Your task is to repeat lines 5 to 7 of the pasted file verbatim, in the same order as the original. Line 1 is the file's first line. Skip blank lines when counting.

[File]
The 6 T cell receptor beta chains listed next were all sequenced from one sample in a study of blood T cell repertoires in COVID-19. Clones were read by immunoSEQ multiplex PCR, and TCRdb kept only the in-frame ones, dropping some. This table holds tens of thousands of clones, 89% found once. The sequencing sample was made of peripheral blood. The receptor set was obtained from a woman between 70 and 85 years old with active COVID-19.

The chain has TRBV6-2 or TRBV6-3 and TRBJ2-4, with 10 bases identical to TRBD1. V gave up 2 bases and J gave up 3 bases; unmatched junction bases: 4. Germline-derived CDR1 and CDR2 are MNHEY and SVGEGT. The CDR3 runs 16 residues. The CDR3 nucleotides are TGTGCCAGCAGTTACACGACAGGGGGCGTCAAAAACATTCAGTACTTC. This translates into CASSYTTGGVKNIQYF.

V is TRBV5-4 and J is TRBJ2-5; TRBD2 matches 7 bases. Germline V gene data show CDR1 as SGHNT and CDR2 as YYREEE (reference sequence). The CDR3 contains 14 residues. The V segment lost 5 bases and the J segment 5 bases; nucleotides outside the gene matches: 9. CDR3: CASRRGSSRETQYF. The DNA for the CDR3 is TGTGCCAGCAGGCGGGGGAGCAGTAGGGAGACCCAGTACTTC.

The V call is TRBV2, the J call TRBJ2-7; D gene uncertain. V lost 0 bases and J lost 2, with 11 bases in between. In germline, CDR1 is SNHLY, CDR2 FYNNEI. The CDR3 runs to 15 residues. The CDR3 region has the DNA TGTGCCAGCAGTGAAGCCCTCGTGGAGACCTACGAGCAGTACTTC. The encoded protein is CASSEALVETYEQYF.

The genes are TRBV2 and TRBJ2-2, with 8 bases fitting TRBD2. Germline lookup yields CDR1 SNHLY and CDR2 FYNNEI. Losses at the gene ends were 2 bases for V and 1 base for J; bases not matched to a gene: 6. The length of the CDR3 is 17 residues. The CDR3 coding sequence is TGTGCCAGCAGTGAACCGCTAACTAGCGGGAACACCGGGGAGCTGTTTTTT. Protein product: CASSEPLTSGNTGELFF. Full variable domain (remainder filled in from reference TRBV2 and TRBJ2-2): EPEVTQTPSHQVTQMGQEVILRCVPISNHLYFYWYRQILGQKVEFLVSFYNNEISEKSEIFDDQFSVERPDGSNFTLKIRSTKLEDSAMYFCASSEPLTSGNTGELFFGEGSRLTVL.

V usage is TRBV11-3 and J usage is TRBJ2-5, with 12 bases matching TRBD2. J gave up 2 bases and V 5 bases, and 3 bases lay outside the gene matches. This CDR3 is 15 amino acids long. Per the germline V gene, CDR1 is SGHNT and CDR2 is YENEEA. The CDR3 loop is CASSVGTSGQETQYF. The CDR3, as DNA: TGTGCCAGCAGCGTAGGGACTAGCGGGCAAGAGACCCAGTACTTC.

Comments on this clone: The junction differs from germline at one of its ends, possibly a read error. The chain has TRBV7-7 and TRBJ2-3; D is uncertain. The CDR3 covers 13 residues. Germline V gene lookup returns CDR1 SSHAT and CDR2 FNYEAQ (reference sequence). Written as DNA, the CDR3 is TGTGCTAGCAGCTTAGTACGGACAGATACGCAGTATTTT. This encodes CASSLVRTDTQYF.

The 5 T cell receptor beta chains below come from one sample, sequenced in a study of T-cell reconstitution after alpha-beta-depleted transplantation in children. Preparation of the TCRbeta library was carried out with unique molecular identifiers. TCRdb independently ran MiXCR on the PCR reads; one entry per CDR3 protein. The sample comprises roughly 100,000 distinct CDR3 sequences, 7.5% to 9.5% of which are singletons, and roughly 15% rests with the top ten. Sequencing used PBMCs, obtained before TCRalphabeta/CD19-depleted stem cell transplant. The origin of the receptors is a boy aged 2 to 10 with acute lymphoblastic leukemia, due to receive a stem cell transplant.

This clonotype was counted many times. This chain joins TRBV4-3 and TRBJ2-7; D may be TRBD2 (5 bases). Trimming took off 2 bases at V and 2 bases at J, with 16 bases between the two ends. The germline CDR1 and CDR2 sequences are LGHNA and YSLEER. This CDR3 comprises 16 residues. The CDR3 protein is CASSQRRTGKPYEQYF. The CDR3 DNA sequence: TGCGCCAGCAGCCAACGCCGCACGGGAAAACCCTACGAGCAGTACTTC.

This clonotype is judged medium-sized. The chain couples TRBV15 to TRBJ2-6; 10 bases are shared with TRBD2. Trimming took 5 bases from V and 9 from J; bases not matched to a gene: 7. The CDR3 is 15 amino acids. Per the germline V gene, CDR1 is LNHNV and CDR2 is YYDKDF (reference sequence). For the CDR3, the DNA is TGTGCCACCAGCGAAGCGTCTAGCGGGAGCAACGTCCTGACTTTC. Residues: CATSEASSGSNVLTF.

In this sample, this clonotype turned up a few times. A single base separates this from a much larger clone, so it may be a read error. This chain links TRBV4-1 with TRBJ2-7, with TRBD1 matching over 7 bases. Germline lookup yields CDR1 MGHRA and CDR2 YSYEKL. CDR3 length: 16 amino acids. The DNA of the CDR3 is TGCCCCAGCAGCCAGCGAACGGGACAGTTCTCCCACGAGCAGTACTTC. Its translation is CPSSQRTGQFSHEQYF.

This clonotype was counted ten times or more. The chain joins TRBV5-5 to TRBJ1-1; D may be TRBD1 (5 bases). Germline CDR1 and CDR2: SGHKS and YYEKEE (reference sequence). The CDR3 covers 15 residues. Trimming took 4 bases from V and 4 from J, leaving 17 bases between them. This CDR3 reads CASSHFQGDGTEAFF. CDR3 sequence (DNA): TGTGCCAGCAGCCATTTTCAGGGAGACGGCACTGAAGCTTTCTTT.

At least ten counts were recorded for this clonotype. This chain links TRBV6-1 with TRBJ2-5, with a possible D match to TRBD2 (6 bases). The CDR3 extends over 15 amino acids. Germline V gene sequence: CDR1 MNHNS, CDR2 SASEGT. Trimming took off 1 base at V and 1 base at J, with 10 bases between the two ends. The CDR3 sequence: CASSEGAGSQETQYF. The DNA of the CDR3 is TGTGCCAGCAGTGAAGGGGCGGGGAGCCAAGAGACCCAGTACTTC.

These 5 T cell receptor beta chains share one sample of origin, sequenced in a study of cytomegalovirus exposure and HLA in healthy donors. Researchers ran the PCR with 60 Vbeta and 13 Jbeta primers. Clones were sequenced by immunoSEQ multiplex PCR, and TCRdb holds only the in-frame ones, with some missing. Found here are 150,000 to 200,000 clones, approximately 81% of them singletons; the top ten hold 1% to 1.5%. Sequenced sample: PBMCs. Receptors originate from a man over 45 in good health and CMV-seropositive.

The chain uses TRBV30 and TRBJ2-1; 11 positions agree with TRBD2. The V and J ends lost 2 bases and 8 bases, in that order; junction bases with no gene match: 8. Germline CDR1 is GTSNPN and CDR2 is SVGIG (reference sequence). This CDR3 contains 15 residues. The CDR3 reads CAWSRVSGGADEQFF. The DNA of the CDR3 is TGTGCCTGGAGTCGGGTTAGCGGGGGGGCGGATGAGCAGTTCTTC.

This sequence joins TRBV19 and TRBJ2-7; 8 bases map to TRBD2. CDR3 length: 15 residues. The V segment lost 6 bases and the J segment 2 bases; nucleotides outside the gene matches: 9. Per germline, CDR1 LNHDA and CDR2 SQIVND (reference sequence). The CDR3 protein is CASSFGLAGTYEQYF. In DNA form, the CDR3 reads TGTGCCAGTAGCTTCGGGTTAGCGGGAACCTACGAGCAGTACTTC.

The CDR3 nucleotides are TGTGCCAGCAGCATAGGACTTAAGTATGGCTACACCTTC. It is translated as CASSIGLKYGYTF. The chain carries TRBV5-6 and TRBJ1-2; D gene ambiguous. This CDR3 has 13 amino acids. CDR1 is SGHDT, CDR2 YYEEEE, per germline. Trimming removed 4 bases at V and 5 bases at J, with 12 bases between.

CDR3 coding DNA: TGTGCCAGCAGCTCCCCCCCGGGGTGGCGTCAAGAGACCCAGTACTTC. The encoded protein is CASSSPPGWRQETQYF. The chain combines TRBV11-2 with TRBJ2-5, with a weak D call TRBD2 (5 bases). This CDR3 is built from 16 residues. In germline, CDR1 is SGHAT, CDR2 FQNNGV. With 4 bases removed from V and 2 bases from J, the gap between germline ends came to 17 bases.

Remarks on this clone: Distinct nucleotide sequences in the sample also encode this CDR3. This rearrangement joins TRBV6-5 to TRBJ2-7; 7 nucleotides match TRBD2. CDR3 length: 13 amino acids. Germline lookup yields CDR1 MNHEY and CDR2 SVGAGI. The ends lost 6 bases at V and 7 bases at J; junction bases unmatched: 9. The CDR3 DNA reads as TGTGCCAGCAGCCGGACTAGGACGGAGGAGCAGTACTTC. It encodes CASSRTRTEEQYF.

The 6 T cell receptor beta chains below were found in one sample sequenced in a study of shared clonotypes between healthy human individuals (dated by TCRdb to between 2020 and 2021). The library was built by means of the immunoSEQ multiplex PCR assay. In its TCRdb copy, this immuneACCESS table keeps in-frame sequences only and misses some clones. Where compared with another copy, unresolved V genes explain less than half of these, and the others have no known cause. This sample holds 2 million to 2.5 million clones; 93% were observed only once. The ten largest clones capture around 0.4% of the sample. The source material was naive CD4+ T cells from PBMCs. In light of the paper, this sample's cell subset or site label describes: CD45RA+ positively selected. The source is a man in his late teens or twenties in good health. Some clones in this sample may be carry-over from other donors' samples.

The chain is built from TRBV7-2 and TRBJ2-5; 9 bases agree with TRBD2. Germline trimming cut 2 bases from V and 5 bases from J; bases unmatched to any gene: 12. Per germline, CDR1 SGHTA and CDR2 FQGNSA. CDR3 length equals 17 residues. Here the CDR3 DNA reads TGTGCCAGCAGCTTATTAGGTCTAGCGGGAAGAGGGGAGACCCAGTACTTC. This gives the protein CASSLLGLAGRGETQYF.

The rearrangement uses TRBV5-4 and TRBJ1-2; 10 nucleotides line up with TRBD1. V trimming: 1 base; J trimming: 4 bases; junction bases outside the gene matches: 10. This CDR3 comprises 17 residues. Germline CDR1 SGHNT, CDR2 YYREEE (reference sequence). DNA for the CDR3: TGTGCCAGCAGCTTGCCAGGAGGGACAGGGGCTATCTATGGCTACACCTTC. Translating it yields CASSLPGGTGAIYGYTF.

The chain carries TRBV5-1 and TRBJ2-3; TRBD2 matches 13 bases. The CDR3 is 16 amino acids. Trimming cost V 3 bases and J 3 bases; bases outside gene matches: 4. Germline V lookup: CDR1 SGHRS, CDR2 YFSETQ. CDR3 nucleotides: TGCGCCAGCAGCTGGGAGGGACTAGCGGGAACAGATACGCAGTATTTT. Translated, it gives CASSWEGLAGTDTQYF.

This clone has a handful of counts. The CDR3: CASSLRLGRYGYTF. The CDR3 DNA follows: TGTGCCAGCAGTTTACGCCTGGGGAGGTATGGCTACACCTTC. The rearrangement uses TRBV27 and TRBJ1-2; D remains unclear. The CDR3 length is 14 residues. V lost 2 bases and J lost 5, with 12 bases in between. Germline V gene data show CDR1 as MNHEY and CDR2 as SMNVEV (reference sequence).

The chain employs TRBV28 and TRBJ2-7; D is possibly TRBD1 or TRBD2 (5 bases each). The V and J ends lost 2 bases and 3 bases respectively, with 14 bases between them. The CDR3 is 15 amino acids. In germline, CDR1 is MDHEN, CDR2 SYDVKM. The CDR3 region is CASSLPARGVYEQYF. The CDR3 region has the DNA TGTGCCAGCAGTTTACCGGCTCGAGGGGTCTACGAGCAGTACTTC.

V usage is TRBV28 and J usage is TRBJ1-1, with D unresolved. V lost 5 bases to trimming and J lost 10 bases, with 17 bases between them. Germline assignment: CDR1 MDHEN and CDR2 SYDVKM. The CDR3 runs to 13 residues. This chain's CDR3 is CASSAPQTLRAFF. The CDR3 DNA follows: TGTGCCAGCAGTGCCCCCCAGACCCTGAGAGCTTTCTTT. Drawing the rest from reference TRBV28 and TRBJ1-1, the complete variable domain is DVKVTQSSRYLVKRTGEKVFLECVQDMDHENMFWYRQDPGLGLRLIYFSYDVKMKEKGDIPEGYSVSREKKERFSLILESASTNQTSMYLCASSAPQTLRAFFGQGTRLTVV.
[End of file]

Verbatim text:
The genes are TRBV2 and TRBJ2-2, with 8 bases fitting TRBD2. Germline lookup yields CDR1 SNHLY and CDR2 FYNNEI. Losses at the gene ends were 2 bases for V and 1 base for J; bases not matched to a gene: 6. The length of the CDR3 is 17 residues. The CDR3 coding sequence is TGTGCCAGCAGTGAACCGCTAACTAGCGGGAACACCGGGGAGCTGTTTTTT. Protein product: CASSEPLTSGNTGELFF. Full variable domain (remainder filled in from reference TRBV2 and TRBJ2-2): EPEVTQTPSHQVTQMGQEVILRCVPISNHLYFYWYRQILGQKVEFLVSFYNNEISEKSEIFDDQFSVERPDGSNFTLKIRSTKLEDSAMYFCASSEPLTSGNTGELFFGEGSRLTVL.

V usage is TRBV11-3 and J usage is TRBJ2-5, with 12 bases matching TRBD2. J gave up 2 bases and V 5 bases, and 3 bases lay outside the gene matches. This CDR3 is 15 amino acids long. Per the germline V gene, CDR1 is SGHNT and CDR2 is YENEEA. The CDR3 loop is CASSVGTSGQETQYF. The CDR3, as DNA: TGTGCCAGCAGCGTAGGGACTAGCGGGCAAGAGACCCAGTACTTC.

Comments on this clone: The junction differs from germline at one of its ends, possibly a read error. The chain has TRBV7-7 and TRBJ2-3; D is uncertain. The CDR3 covers 13 residues. Germline V gene lookup returns CDR1 SSHAT and CDR2 FNYEAQ (reference sequence). Written as DNA, the CDR3 is TGTGCTAGCAGCTTAGTACGGACAGATACGCAGTATTTT. This encodes CASSLVRTDTQYF.